Court upholds verdict against officer who conducted illegal search
Ronald Ellison sued Denise Balinski, a Detroit police officer, after she orchestrated a wide-ranging search of his home and car. Balinski became involved with Ellison when she was assigned a complaint of fraud registered by a tenant in a leasehold dispute. The tenant raised the issue with police when a question arose over the proper identity of the landlord to whom rental payments should be delivered.The officer found that the title to the subject property had been conveyed to Ellison for one dollar, but then transferred by him to a corporation for $90,000.00. When she tried to interview Ellison but would not provide an explanation of the nature of her investigation, Ellison refused to cooperate with her. On this basis the officer sought a warrant for a broad and very invasive search of Ellison's home, computer and vehicle for "any and all computers...and all paperwork" as "evidence of fraud" because she suspected "something was wrong." Ellison ultimately explained the nature of the title transactions and apparently no criminal action ensued. He then sued the officer for violation of section 1983 which makes constitutional violations actionable by the victim; he alleged an illegal search and seizure of his computer.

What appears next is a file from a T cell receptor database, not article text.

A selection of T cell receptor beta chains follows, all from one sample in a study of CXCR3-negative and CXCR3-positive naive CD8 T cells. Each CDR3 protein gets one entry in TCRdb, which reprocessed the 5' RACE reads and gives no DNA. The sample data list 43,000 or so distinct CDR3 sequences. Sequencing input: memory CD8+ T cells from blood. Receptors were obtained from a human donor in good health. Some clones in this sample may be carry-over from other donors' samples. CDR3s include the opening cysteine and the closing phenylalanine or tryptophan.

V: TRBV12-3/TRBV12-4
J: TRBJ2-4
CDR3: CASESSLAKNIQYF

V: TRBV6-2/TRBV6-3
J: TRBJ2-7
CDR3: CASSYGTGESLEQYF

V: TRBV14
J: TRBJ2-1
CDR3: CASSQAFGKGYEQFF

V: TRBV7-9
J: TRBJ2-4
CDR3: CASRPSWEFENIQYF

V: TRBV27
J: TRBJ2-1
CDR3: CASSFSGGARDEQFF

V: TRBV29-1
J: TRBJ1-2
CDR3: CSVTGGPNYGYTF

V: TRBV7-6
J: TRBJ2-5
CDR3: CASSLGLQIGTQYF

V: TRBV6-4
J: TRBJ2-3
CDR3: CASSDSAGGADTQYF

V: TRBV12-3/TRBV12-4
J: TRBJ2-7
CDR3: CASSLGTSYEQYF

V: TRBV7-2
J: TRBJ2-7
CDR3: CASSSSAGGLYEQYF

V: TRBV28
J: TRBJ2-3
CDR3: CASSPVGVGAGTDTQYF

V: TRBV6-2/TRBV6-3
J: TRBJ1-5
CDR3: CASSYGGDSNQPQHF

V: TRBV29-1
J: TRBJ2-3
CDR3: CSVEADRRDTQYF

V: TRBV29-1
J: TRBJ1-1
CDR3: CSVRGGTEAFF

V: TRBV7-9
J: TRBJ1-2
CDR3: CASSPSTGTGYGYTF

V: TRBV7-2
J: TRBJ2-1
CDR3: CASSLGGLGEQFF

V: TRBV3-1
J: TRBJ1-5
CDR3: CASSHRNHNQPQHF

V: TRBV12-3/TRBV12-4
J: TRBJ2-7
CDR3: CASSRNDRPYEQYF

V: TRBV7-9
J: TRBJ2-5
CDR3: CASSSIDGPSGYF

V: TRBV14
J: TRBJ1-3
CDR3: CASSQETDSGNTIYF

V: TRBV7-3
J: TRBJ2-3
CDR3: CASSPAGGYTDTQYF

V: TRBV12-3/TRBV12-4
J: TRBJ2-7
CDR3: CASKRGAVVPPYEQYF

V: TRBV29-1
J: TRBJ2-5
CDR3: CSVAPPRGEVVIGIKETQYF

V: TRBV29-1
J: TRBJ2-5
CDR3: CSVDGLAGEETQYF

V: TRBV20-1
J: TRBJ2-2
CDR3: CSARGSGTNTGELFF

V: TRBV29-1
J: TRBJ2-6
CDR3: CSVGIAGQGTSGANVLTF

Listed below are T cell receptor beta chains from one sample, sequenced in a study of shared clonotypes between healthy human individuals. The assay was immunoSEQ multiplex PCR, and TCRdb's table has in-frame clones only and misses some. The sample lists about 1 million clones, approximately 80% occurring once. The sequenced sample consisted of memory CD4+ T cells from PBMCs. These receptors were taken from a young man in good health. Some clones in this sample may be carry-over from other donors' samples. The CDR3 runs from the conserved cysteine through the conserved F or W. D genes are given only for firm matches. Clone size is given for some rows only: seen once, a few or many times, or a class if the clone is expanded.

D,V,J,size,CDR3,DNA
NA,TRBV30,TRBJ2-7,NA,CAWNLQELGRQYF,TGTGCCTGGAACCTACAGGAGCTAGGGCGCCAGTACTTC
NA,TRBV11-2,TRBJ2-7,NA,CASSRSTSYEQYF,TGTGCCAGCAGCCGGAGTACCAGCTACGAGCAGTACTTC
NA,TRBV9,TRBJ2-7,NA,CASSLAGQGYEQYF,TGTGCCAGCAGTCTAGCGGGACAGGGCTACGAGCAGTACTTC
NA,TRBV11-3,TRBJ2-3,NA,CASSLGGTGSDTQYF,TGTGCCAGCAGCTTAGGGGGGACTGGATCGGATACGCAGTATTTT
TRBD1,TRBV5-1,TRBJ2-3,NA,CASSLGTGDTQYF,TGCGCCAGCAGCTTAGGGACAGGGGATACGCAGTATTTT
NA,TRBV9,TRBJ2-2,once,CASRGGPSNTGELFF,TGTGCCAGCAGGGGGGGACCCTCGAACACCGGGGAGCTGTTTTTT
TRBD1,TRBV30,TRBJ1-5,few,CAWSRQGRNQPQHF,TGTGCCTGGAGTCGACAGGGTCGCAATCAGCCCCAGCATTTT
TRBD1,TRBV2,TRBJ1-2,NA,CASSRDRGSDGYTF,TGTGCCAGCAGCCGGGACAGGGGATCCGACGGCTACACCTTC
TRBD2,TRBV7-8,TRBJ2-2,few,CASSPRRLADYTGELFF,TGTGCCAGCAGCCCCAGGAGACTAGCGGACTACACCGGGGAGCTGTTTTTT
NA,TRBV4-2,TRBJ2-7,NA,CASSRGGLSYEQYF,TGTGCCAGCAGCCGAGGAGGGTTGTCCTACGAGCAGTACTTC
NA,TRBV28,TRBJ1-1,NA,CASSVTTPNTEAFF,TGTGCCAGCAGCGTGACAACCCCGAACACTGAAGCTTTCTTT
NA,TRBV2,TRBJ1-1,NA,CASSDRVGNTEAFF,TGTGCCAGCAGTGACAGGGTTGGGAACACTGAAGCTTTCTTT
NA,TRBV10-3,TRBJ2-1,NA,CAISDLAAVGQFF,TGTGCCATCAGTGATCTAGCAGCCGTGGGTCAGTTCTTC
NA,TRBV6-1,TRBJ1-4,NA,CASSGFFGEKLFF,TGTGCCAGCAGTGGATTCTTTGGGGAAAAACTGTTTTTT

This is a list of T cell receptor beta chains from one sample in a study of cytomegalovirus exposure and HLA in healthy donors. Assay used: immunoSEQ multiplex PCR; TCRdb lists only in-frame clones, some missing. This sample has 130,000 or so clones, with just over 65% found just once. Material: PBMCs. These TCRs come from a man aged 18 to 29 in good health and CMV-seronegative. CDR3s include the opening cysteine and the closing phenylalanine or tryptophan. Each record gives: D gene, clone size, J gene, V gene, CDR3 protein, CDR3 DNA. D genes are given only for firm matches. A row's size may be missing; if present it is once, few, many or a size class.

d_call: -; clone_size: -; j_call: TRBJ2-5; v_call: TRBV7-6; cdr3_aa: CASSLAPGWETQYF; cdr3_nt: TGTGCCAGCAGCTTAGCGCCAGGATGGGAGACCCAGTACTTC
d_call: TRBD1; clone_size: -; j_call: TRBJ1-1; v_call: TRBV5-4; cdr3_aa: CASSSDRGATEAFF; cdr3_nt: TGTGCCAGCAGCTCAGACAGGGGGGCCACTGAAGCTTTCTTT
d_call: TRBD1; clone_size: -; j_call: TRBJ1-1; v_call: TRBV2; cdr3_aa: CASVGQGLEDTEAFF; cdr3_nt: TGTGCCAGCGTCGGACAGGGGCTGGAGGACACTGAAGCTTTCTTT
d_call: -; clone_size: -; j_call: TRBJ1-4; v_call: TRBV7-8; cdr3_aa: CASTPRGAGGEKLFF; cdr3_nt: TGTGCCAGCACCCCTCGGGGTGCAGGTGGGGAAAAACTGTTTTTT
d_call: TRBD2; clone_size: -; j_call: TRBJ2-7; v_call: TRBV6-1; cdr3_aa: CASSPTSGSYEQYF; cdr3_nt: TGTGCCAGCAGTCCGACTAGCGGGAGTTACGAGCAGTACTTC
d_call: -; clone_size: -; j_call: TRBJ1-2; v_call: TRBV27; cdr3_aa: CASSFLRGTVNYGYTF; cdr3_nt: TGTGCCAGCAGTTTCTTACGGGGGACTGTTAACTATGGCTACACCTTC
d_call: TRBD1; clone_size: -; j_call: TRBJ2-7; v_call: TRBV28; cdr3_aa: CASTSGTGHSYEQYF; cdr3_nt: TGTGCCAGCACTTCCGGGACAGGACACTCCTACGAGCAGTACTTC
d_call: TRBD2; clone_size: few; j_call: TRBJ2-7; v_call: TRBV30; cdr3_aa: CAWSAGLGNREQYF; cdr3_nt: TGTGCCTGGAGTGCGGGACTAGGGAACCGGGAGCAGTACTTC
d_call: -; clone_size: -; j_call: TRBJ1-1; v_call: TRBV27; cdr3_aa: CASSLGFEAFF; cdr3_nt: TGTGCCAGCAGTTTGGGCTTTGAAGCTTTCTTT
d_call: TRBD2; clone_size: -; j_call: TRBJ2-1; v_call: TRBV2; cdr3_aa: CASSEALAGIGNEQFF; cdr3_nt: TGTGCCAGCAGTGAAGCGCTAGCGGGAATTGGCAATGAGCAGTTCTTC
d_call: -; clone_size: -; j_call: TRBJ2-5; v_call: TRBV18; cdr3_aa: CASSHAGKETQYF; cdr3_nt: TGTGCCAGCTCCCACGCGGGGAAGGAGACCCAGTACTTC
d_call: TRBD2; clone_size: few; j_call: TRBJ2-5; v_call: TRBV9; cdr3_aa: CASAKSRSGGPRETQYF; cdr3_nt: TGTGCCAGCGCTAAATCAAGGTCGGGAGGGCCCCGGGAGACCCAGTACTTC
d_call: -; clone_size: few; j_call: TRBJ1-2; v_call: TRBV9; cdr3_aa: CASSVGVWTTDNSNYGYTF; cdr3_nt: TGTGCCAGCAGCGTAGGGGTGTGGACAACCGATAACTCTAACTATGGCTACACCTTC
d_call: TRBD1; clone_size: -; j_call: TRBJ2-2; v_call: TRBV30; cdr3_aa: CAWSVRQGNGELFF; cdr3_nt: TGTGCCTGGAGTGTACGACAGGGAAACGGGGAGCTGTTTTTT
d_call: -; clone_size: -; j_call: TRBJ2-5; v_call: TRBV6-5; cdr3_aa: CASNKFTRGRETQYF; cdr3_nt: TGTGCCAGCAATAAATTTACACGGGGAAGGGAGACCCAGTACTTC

A jury awarded Ellison $100,000.00 for the humiliation, property damage and inconvenience he suffered. The officer claimed that she was immune from suit because execution of the warrant established probable cause for the search and seizure. The Sixth Circuit disagreed and pointed out that the officer wasn't even clear with regard to what suspected criminal action she was investigating, let alone in explaining any basis for her suspicion that records of illegal conduct were located in Ellison's home, car or computer. Her claim that she "could not know what type of fraud she may have been dealing with unless she had evidence" was rejected as "startling;" the Court noted that the mere suspicion that some vaguely specified crime has occurred does not render the search of a citizen's entire home constitutional.
The Court also rejected the officer's claim that Ellison could not sue for non-economic damages such as embarrassment and humiliation. The judges noted a longstanding protection of "dignitary" interests through financial compensation, and that the unwarranted and illegal invasion of Ellison's privacy justified awarding damages to protect his dignity.